September 5 — November 5, 2013
Systems & Subversions features several projects that create, examine, and/or disrupt natural and artificial systems. Featuring both high-tech, digital artworks and low-tech “DIY” inspired projects, the exhibition engages issues of audience co-creation of content, participation, and interactivity. Each piece in the exhibition either creates a system in which the audience may participate, uncovers hidden systems, or actively unravels (or hacks) pre-established systems to achieve other aims. Associated programming and events addressing issues of bio-hacking and bio-ethics and the “fair use” of DNA.
Systems & Subversions is part of Cross-Creations: Gods & Monsters, a community-wide series of arts events that explore the Gods & Monsters theme from a variety of perspectives. Visit http://www.crosscreationscollab.com for a full list of exhibitions and events.
Nurit Bar-Shai is the co-founder and Arts and Culture Program Director of Genspace NYC, a citizens-science community bio-tech laboratory in Brooklyn, NY. As an artist working with biological systems, she addresses the ethics the emerging practice of DIY biology and soft-genetic manipulation.http://www.nuritbarshai.com
Part of her larger body of work Objectivity [tentative], that explores the intersection of art science and technology, Nurit Bar-Shai’s Sound to Shape, Soundscapes installation sets up parameters wherein live microorganisms “grow images” through interaction with variable sound frequencies. The project explores the social life of bacteria by using sound waves to visualize the “chemical tweets” of microorganisms as exceptionally beautiful and rare image patterns. Sound to Shape examines biological systems of self-organization, the immense complexity within seemingly simple structures, and the process of achieving dramatically varied results with slight alterations in initial settings.
Jon Cohrs is a visual artist based in Brooklyn, NY. Often employing humor and absurdity, his work uses public engagement and site-specific interventions to address global issues. http://www.splnlss.com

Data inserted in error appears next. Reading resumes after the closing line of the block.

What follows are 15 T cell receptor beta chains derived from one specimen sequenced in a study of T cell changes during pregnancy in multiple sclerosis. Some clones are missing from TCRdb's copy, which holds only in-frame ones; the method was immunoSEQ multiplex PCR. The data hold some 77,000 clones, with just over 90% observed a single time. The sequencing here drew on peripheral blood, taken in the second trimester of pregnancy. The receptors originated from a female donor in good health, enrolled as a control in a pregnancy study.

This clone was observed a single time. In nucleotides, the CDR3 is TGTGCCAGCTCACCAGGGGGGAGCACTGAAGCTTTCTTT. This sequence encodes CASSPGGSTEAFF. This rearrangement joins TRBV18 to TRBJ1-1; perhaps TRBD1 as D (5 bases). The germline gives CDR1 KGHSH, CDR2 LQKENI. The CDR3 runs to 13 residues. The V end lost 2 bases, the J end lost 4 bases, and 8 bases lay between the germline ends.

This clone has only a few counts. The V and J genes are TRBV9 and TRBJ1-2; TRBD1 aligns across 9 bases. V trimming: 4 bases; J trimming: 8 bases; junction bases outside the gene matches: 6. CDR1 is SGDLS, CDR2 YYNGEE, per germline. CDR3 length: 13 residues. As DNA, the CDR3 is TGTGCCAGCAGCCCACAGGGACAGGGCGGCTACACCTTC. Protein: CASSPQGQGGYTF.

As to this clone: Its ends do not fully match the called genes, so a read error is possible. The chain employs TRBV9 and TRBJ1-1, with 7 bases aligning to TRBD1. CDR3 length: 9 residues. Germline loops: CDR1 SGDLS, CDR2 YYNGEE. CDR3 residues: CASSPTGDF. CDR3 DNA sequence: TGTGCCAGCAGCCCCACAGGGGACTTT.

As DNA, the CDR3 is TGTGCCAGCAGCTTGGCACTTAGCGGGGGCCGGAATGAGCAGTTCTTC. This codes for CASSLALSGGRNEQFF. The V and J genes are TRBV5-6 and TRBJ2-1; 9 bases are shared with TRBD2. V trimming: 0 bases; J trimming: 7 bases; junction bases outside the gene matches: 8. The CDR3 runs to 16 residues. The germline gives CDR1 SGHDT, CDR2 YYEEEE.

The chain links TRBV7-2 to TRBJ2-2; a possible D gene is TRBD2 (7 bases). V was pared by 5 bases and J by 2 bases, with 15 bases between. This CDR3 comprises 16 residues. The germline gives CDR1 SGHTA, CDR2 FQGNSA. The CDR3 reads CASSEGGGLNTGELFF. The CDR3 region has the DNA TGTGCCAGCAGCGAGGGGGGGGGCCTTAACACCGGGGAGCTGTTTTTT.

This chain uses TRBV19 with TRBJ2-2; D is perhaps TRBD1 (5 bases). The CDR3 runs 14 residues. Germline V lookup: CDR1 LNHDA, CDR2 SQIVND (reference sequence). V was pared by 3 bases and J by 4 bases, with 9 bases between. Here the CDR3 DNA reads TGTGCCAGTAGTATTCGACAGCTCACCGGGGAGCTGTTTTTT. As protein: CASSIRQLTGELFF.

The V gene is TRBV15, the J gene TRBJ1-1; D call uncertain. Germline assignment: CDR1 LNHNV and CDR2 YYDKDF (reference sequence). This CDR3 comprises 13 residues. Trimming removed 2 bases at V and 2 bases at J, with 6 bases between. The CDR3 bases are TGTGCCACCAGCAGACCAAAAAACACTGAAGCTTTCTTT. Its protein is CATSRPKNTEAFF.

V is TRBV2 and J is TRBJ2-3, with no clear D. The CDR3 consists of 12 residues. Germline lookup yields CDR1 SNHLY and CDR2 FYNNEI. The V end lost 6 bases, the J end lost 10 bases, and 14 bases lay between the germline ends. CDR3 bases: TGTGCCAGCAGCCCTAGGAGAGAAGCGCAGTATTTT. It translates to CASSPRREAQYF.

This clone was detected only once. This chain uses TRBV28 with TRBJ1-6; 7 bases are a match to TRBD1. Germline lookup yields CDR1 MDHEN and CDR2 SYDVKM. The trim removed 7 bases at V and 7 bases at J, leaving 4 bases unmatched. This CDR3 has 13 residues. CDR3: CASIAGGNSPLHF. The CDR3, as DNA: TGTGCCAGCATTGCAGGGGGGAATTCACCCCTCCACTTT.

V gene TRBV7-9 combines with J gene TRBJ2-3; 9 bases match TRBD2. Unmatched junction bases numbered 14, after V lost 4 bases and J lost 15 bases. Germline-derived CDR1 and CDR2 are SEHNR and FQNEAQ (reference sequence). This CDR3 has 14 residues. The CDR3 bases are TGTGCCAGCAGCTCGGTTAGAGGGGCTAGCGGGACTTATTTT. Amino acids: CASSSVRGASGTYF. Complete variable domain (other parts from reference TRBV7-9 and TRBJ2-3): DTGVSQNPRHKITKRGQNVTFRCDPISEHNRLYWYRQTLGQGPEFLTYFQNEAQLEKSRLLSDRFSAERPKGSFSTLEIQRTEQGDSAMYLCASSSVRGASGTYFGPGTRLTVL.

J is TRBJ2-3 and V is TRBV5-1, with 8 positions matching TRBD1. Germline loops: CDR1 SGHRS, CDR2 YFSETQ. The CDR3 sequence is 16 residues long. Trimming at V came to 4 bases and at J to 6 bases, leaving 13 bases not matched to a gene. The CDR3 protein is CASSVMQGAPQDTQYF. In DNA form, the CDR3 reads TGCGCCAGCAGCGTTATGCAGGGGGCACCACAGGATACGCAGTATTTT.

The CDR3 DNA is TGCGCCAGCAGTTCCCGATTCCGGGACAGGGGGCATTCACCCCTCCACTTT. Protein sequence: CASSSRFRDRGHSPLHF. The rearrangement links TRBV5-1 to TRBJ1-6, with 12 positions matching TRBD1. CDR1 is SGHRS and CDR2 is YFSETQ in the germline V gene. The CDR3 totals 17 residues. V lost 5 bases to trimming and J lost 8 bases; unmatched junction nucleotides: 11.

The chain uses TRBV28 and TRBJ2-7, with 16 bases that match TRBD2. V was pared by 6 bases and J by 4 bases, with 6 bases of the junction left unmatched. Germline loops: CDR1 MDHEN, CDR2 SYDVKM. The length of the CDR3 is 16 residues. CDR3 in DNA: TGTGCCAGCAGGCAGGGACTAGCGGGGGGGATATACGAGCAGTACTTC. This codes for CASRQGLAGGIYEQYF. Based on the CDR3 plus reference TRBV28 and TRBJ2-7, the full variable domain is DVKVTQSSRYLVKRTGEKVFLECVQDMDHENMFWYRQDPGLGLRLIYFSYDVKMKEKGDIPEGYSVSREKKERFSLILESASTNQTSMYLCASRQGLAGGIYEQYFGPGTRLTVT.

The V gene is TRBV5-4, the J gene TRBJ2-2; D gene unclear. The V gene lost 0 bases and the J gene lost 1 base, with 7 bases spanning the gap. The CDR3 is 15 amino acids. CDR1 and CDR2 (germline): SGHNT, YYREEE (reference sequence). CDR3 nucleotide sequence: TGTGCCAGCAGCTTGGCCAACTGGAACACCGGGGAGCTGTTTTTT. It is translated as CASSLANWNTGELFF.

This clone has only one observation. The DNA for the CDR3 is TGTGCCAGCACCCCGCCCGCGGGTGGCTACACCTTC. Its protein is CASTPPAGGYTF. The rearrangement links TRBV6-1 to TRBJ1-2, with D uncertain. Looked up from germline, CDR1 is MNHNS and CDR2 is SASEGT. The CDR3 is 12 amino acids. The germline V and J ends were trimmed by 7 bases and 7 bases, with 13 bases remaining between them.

Cohrs will present a new version of Alviso’s Medicinal All-Salt, a site-specific project originally created as part of the 01SJ Biennial. Alviso’s Medicinal All-Salt is a unique low-dosage cocktail of our most commonly used drugs, all brought together in one simple salty remedy. Most of the U.S. water supply contains various pharmaceuticals from both humans and livestock. Working in collaboration with Morgan Levy, a water researcher from UC Berkeley, Cohrs distills and bottles the chemicals found in reclaimed water and bottles them to create a perfect aggregate of what America is taking to heal itself. Presented through “advertisements” that evoke modern drug ads as well as 19th century “snake oil” miracle remedies, the project presents a darkly humorous examination of the medical industrial complex, consumer behaviors, and wastewater treatment methodologies.
Scott Johnson is a sculptor, photographer and installation artist interested in the relationship between perceptual experience and the ways we map and understand space. Johnson is Associate Professor of Art at Colorado College. http://www.scjworks.com
Johnson’s Systems & Subversions project examines the interaction between human behaviors/systems of belief and natural systems such as weather patterns and hive ecologies.
Graham Wakefield & Haru Ji are the creators of Artificial Nature, a trans-disciplinary research project drawing upon bio-inspired system theories and the aesthetics of computational world-making. Currently teaching Media Arts in Seoul, Korea, Wakefield and Ji are both graduates of the doctoral program in Media Arts and Technology at UC Santa Barbara. http://www.artificialnature.mat.ucsb.edu/home.html
The artists will create a new iteration of Artificial Nature project for the exhibition. Artificial Nature is a programmed, self-sustaining, digital ecosystem that functions as an immersive environment. In each version of the project, the artists create design parameters in which virtual organisms consume, grow, metabolize, reproduce and respond to activities within an endless fluid environment. For Systems and Subversions, Ji and Wakefield will design an interactive digital island environment that allows audience members to alter how a virtual ecosystem “grows.”
Marina Zurkow crosses multiple disciplines with her practice, building animations and participatory environments that are centered on humans and their relationship to animals, plants and the weather. Zurkow is on faculty at NYU’s Interactive Technology Program (ITP), and lives in Brooklyn, New York. http://www.o-matic.com
Zurkow’s Mesocosm Northumberland and Mesocosm Wink, Texas are part of an ongoing series of animated landscapes that develop and change over time in response to software-driven data inputs. The title is drawn from the field of environmental science and refers to experimental, simulated ecosystems, which allow for manipulation of the physical environment and are used for biological, community, and ecological research. Each of the works in Mesocosm is long in duration and recombines perpetually as inputs determine order, density, and interrelationships. They are looped, and have no beginning or end: every time a viewer encounters the pieces, he or she will have a different experience.